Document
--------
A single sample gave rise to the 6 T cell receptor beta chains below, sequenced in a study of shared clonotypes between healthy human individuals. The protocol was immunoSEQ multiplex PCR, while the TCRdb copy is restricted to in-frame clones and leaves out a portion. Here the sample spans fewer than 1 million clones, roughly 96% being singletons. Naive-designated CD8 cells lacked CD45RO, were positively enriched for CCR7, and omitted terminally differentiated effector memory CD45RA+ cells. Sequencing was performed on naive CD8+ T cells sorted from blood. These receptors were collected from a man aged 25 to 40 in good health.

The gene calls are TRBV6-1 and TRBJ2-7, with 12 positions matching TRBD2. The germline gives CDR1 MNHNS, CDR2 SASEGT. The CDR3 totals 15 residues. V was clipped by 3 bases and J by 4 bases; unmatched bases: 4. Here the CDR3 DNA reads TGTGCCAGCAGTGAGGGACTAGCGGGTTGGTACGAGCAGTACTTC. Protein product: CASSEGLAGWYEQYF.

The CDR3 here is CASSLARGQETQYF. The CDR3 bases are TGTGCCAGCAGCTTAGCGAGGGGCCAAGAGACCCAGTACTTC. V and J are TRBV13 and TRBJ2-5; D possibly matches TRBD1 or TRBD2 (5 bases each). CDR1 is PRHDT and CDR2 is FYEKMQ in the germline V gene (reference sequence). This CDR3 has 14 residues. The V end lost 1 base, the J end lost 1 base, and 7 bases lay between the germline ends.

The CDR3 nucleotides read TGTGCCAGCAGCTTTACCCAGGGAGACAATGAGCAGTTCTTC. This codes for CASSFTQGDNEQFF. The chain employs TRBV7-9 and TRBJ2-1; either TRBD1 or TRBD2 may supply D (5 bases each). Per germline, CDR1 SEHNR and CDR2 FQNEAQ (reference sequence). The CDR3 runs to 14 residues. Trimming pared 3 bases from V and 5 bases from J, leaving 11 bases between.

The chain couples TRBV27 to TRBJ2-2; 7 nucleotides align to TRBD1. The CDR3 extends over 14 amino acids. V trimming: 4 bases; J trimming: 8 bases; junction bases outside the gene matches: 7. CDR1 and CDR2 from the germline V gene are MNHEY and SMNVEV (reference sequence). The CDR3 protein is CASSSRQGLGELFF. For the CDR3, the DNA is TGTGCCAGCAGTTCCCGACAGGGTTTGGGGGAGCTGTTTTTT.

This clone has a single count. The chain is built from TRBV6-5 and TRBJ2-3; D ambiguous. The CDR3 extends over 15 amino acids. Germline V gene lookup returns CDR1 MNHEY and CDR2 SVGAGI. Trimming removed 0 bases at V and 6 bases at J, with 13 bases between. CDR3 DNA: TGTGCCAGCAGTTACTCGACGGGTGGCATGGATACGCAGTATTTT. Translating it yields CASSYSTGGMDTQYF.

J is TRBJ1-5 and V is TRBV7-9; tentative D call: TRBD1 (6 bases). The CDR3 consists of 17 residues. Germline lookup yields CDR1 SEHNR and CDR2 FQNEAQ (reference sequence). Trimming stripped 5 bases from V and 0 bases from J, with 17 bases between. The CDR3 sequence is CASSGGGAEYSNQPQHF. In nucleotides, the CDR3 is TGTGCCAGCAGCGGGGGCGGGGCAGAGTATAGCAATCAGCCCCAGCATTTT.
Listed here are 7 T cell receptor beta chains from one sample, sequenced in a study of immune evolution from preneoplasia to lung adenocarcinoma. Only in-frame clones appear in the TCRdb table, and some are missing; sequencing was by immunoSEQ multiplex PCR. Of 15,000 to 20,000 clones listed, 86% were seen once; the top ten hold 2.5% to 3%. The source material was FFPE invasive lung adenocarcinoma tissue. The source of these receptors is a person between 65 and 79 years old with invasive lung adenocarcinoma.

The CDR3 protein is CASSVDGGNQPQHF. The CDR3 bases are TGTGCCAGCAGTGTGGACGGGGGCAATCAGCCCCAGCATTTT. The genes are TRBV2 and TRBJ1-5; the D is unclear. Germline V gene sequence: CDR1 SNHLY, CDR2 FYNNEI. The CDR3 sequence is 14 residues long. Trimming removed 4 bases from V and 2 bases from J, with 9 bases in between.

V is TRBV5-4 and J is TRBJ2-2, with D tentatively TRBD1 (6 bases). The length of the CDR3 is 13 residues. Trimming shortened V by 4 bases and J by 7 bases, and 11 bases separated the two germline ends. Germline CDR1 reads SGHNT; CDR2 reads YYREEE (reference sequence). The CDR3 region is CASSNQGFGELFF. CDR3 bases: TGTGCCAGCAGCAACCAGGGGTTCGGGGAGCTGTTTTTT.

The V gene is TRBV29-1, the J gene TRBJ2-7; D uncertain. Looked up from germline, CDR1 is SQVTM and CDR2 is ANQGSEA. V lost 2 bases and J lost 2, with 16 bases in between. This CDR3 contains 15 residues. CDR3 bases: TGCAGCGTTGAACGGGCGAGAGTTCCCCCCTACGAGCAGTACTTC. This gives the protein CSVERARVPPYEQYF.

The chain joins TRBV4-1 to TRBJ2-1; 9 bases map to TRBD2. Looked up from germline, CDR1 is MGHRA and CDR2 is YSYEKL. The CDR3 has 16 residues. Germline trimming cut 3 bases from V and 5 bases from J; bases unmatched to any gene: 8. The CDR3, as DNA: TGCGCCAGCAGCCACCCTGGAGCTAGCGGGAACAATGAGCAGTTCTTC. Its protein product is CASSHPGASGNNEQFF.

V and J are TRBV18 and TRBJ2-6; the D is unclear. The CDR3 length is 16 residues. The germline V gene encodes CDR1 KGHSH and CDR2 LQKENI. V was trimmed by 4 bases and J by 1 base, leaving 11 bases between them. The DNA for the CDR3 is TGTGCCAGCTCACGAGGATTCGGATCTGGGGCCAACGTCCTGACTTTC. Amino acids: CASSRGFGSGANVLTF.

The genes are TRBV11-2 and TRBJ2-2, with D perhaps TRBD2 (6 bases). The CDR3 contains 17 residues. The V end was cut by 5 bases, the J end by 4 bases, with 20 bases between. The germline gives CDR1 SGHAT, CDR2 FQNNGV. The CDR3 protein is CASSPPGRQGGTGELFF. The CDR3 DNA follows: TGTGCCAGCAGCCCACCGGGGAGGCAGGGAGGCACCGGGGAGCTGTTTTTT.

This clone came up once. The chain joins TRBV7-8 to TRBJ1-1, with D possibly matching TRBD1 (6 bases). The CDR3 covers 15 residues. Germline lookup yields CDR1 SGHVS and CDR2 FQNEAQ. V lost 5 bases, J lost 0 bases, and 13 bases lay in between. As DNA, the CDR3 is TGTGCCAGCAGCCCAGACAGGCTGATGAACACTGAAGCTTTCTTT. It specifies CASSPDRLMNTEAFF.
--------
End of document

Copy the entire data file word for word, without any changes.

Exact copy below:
A single sample gave rise to the 6 T cell receptor beta chains below, sequenced in a study of shared clonotypes between healthy human individuals. The protocol was immunoSEQ multiplex PCR, while the TCRdb copy is restricted to in-frame clones and leaves out a portion. Here the sample spans fewer than 1 million clones, roughly 96% being singletons. Naive-designated CD8 cells lacked CD45RO, were positively enriched for CCR7, and omitted terminally differentiated effector memory CD45RA+ cells. Sequencing was performed on naive CD8+ T cells sorted from blood. These receptors were collected from a man aged 25 to 40 in good health.

The gene calls are TRBV6-1 and TRBJ2-7, with 12 positions matching TRBD2. The germline gives CDR1 MNHNS, CDR2 SASEGT. The CDR3 totals 15 residues. V was clipped by 3 bases and J by 4 bases; unmatched bases: 4. Here the CDR3 DNA reads TGTGCCAGCAGTGAGGGACTAGCGGGTTGGTACGAGCAGTACTTC. Protein product: CASSEGLAGWYEQYF.

The CDR3 here is CASSLARGQETQYF. The CDR3 bases are TGTGCCAGCAGCTTAGCGAGGGGCCAAGAGACCCAGTACTTC. V and J are TRBV13 and TRBJ2-5; D possibly matches TRBD1 or TRBD2 (5 bases each). CDR1 is PRHDT and CDR2 is FYEKMQ in the germline V gene (reference sequence). This CDR3 has 14 residues. The V end lost 1 base, the J end lost 1 base, and 7 bases lay between the germline ends.

The CDR3 nucleotides read TGTGCCAGCAGCTTTACCCAGGGAGACAATGAGCAGTTCTTC. This codes for CASSFTQGDNEQFF. The chain employs TRBV7-9 and TRBJ2-1; either TRBD1 or TRBD2 may supply D (5 bases each). Per germline, CDR1 SEHNR and CDR2 FQNEAQ (reference sequence). The CDR3 runs to 14 residues. Trimming pared 3 bases from V and 5 bases from J, leaving 11 bases between.

The chain couples TRBV27 to TRBJ2-2; 7 nucleotides align to TRBD1. The CDR3 extends over 14 amino acids. V trimming: 4 bases; J trimming: 8 bases; junction bases outside the gene matches: 7. CDR1 and CDR2 from the germline V gene are MNHEY and SMNVEV (reference sequence). The CDR3 protein is CASSSRQGLGELFF. For the CDR3, the DNA is TGTGCCAGCAGTTCCCGACAGGGTTTGGGGGAGCTGTTTTTT.

This clone has a single count. The chain is built from TRBV6-5 and TRBJ2-3; D ambiguous. The CDR3 extends over 15 amino acids. Germline V gene lookup returns CDR1 MNHEY and CDR2 SVGAGI. Trimming removed 0 bases at V and 6 bases at J, with 13 bases between. CDR3 DNA: TGTGCCAGCAGTTACTCGACGGGTGGCATGGATACGCAGTATTTT. Translating it yields CASSYSTGGMDTQYF.

J is TRBJ1-5 and V is TRBV7-9; tentative D call: TRBD1 (6 bases). The CDR3 consists of 17 residues. Germline lookup yields CDR1 SEHNR and CDR2 FQNEAQ (reference sequence). Trimming stripped 5 bases from V and 0 bases from J, with 17 bases between. The CDR3 sequence is CASSGGGAEYSNQPQHF. In nucleotides, the CDR3 is TGTGCCAGCAGCGGGGGCGGGGCAGAGTATAGCAATCAGCCCCAGCATTTT.
Listed here are 7 T cell receptor beta chains from one sample, sequenced in a study of immune evolution from preneoplasia to lung adenocarcinoma. Only in-frame clones appear in the TCRdb table, and some are missing; sequencing was by immunoSEQ multiplex PCR. Of 15,000 to 20,000 clones listed, 86% were seen once; the top ten hold 2.5% to 3%. The source material was FFPE invasive lung adenocarcinoma tissue. The source of these receptors is a person between 65 and 79 years old with invasive lung adenocarcinoma.

The CDR3 protein is CASSVDGGNQPQHF. The CDR3 bases are TGTGCCAGCAGTGTGGACGGGGGCAATCAGCCCCAGCATTTT. The genes are TRBV2 and TRBJ1-5; the D is unclear. Germline V gene sequence: CDR1 SNHLY, CDR2 FYNNEI. The CDR3 sequence is 14 residues long. Trimming removed 4 bases from V and 2 bases from J, with 9 bases in between.

V is TRBV5-4 and J is TRBJ2-2, with D tentatively TRBD1 (6 bases). The length of the CDR3 is 13 residues. Trimming shortened V by 4 bases and J by 7 bases, and 11 bases separated the two germline ends. Germline CDR1 reads SGHNT; CDR2 reads YYREEE (reference sequence). The CDR3 region is CASSNQGFGELFF. CDR3 bases: TGTGCCAGCAGCAACCAGGGGTTCGGGGAGCTGTTTTTT.

The V gene is TRBV29-1, the J gene TRBJ2-7; D uncertain. Looked up from germline, CDR1 is SQVTM and CDR2 is ANQGSEA. V lost 2 bases and J lost 2, with 16 bases in between. This CDR3 contains 15 residues. CDR3 bases: TGCAGCGTTGAACGGGCGAGAGTTCCCCCCTACGAGCAGTACTTC. This gives the protein CSVERARVPPYEQYF.

The chain joins TRBV4-1 to TRBJ2-1; 9 bases map to TRBD2. Looked up from germline, CDR1 is MGHRA and CDR2 is YSYEKL. The CDR3 has 16 residues. Germline trimming cut 3 bases from V and 5 bases from J; bases unmatched to any gene: 8. The CDR3, as DNA: TGCGCCAGCAGCCACCCTGGAGCTAGCGGGAACAATGAGCAGTTCTTC. Its protein product is CASSHPGASGNNEQFF.

V and J are TRBV18 and TRBJ2-6; the D is unclear. The CDR3 length is 16 residues. The germline V gene encodes CDR1 KGHSH and CDR2 LQKENI. V was trimmed by 4 bases and J by 1 base, leaving 11 bases between them. The DNA for the CDR3 is TGTGCCAGCTCACGAGGATTCGGATCTGGGGCCAACGTCCTGACTTTC. Amino acids: CASSRGFGSGANVLTF.

The genes are TRBV11-2 and TRBJ2-2, with D perhaps TRBD2 (6 bases). The CDR3 contains 17 residues. The V end was cut by 5 bases, the J end by 4 bases, with 20 bases between. The germline gives CDR1 SGHAT, CDR2 FQNNGV. The CDR3 protein is CASSPPGRQGGTGELFF. The CDR3 DNA follows: TGTGCCAGCAGCCCACCGGGGAGGCAGGGAGGCACCGGGGAGCTGTTTTTT.

This clone came up once. The chain joins TRBV7-8 to TRBJ1-1, with D possibly matching TRBD1 (6 bases). The CDR3 covers 15 residues. Germline lookup yields CDR1 SGHVS and CDR2 FQNEAQ. V lost 5 bases, J lost 0 bases, and 13 bases lay in between. As DNA, the CDR3 is TGTGCCAGCAGCCCAGACAGGCTGATGAACACTGAAGCTTTCTTT. It specifies CASSPDRLMNTEAFF.